Traditional expectations of the 60/40 stock and bond portfolio may be due for a rethink. From today’s yield levels, bonds simply can’t contribute to a portfolio the way they historically have. For advisors and other allocators, this could mean shifting assets away from fixed income and into alternatives if they want to preserve the same risk and return profile that the 60/40 portfolio has historically delivered.
The following considers the challenges of a 60/40 portfolio, and the simple math behind how advisors can achieve a more optimal solution for clients.
Paltry Yields Diminish Return Potential of Fixed Income
While fixed income’s primary role is as a diversifier and the asset class has never been counted on to provide returns as much as equities, bonds still must provide some level of return if they are going to comprise a sizeable allocation within a portfolio. Today’s yield levels make that increasingly difficult. Future fixed income returns are highly correlated to current yields. The chart below puts this relationship in perspective, tracking the starting yield and five-year annualized returns for bonds from that point. If history is any guide, this doesn’t bode well for bonds’ future return potential.
Past performance is not indicative of future results. U.S. Aggregate Bond Index is represented by the Bloomberg Barclays US Aggregate Bond Index. Source: Bloomberg Calculations/361 Capital. Data from 01/01/78-06/30/20.
The problem is magnified by the fact that yields aren’t likely to improve any time soon. The Federal Reserve’s recent policy shift adopting a looser inflation target for interest rates means it will likely wait even longer to raise rates from current low levels. This means low return expectations for fixed income are likely to endure.
The only option to improve the return profile within a fixed income portfolio would be to take on increased credit risk, but this in turn makes the fixed income allocation more correlated to equities. A lagging economy due to the pandemic also raises default risk among high-yield bonds.
Advisors Must Tweak the 60/40 Allocation
If advisors want to achieve the same level of return a 60/40 portfolio historically provided —without taking on more equity risk—they must add new asset classes to the mix. The tables below show how adding alternatives can help achieve this objective. In our chart, we use returns for Morningstar’s long/short equity category as a proxy for how alternatives can contribute.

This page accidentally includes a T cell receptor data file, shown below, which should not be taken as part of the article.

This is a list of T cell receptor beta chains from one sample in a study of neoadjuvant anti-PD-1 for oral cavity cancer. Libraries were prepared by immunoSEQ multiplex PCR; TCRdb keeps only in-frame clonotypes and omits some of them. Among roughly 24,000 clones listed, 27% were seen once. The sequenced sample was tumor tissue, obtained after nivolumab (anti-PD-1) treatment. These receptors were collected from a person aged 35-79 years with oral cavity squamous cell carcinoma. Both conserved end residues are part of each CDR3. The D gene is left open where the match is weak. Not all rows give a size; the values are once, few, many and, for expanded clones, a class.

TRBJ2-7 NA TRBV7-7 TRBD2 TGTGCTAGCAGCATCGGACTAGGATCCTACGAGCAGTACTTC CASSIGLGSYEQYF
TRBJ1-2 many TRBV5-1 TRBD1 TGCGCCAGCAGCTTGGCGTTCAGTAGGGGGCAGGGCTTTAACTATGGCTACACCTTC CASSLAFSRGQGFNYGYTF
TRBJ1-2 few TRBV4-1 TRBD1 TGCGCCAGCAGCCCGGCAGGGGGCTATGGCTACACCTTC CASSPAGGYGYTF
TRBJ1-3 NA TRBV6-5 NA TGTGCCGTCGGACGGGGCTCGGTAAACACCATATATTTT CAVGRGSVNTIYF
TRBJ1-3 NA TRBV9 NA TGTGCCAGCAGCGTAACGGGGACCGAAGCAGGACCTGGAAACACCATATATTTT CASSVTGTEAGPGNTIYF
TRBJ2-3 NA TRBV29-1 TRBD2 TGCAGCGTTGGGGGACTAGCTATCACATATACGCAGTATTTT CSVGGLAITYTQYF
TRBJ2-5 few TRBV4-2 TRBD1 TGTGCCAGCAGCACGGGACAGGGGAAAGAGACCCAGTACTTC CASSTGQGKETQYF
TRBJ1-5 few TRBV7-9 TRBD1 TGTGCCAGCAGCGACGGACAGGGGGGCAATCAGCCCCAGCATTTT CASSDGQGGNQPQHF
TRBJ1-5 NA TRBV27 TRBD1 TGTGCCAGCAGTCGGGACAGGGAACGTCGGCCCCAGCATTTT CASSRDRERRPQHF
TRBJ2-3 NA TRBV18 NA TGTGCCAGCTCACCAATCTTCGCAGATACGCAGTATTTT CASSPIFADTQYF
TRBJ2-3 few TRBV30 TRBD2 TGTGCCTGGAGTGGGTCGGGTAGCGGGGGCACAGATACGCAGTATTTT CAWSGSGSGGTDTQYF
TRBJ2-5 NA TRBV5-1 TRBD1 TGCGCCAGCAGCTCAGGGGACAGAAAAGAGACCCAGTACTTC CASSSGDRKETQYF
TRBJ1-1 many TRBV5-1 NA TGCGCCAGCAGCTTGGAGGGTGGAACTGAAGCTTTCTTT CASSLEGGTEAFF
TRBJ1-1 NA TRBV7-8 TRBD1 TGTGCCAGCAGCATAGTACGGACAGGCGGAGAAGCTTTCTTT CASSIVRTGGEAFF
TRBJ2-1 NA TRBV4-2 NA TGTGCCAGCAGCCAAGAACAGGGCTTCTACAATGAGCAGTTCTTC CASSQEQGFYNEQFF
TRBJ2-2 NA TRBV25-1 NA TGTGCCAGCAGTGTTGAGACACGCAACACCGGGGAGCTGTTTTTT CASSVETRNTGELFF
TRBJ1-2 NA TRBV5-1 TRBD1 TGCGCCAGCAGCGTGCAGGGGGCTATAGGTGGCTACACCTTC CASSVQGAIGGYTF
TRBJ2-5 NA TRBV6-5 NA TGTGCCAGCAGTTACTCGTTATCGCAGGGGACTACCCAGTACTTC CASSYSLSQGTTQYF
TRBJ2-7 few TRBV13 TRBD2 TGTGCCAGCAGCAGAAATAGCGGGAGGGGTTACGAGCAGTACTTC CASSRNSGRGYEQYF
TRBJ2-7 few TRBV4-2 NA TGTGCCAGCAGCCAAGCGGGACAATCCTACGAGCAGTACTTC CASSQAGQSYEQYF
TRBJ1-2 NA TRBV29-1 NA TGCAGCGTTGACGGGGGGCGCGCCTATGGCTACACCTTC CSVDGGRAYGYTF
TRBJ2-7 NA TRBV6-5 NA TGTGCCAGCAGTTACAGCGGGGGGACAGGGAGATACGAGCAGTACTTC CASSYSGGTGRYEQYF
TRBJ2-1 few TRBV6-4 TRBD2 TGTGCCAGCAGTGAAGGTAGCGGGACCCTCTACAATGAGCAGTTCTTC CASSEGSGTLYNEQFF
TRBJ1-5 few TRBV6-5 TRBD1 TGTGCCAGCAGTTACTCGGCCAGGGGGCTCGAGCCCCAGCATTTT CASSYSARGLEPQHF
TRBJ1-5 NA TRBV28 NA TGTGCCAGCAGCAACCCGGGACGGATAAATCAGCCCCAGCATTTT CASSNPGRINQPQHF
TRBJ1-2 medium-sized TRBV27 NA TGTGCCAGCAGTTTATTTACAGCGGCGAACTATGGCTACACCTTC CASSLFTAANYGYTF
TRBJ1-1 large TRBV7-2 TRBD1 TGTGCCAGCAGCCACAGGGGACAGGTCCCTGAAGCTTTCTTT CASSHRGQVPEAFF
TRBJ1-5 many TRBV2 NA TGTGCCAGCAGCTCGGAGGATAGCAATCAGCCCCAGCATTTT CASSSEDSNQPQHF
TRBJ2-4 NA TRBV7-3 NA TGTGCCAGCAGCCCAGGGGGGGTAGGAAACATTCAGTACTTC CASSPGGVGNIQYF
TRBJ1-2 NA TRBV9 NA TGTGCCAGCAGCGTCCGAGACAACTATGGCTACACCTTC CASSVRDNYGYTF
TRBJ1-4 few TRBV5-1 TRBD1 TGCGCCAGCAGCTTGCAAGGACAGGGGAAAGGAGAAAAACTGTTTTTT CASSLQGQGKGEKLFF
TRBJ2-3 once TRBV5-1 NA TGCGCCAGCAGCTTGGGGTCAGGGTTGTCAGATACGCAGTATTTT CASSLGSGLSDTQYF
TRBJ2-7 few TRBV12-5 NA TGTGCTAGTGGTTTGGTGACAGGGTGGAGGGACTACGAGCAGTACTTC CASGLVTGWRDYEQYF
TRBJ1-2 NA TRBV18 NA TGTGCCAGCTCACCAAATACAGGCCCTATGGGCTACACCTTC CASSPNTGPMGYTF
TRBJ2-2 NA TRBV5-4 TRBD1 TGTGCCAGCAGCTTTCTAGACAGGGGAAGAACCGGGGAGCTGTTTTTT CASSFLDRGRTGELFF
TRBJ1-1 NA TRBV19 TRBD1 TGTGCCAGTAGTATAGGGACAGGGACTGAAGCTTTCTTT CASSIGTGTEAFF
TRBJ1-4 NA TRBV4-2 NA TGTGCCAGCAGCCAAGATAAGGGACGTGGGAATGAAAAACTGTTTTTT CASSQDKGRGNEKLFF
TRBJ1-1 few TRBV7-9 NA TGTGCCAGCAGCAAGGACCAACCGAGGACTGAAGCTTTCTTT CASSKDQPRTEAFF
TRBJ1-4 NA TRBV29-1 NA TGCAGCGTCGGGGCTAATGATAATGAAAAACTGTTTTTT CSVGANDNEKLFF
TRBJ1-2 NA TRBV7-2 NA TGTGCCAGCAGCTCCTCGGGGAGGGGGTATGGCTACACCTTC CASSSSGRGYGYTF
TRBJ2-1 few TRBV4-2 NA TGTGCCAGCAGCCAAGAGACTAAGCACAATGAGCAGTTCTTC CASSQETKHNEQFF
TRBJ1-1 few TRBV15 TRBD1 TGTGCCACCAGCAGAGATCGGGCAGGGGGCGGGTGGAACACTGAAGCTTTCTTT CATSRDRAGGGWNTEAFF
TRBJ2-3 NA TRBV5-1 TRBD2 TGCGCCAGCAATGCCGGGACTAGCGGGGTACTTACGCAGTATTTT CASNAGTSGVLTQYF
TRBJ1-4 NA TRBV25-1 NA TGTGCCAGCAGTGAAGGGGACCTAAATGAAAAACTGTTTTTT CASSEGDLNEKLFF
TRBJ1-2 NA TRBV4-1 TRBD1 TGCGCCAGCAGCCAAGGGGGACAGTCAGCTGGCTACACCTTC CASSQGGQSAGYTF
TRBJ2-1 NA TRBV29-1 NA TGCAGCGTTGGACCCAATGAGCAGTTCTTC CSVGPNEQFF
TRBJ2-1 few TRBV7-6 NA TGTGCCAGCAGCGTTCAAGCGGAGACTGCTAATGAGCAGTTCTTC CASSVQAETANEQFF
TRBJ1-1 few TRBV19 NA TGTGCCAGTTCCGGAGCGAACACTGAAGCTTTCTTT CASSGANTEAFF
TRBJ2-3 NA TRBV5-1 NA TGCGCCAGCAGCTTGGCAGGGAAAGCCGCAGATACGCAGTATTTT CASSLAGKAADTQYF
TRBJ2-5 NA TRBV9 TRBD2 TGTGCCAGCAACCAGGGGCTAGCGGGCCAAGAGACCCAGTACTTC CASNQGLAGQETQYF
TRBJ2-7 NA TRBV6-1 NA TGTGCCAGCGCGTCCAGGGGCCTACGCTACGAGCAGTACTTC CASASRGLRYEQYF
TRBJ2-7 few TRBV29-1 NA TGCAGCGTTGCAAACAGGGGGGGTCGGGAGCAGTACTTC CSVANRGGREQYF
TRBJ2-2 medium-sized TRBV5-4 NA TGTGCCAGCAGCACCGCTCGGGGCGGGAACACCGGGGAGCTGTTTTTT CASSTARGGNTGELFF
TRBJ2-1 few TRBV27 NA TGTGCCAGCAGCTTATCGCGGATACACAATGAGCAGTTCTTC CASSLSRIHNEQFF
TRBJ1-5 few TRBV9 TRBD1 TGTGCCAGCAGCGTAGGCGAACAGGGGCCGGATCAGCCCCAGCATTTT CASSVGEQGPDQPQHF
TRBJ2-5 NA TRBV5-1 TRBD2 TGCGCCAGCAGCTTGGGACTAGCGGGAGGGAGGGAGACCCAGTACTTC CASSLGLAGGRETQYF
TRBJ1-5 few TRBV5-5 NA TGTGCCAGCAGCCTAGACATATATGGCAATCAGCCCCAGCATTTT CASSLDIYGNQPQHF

The table on the left demonstrates the risk and return of a standard 60/40 portfolio. While bonds will likely eke out some gains even in a low-yield environment, we used the current five year yield of 0.25% return. As the left table shows, an investor could expect a total return of just 3.10%.
The table on the right assumes the investor takes 5% away from equity and 15% from the fixed income allocation and directs that toward a portfolio made up of four different alternative strategies*. In this scenario, the broader portfolio preserves the same risk level as the original 60/40 split, but by allocating toward an asset class that exceeds bonds’ likely return potential in a low-yield environment, the investor raises their return level.
Every Incremental Return Improvement Helps
The extra 70 basis points assumed in the previous example may not sound like much, but in the context of the current investment landscape, any improvement is meaningful. As we’ve mentioned in past articles, we believe investors likely face a low-return environment going forward. Lofty stock valuations do not reflect the current economic reality of the pandemic-induced slowdown. As such, it is reasonable to believe that equities could be volatile, or fail to achieve much higher returns after the run-up since March. As discussed earlier, the return prospects for fixed income are even more dim.
Against this backdrop, any incremental return improvement an advisor or allocator can make to a client’s portfolio is a bigger value add than it would be in a roaring bull market. Alternatives can provide that improvement, without adding on more risk.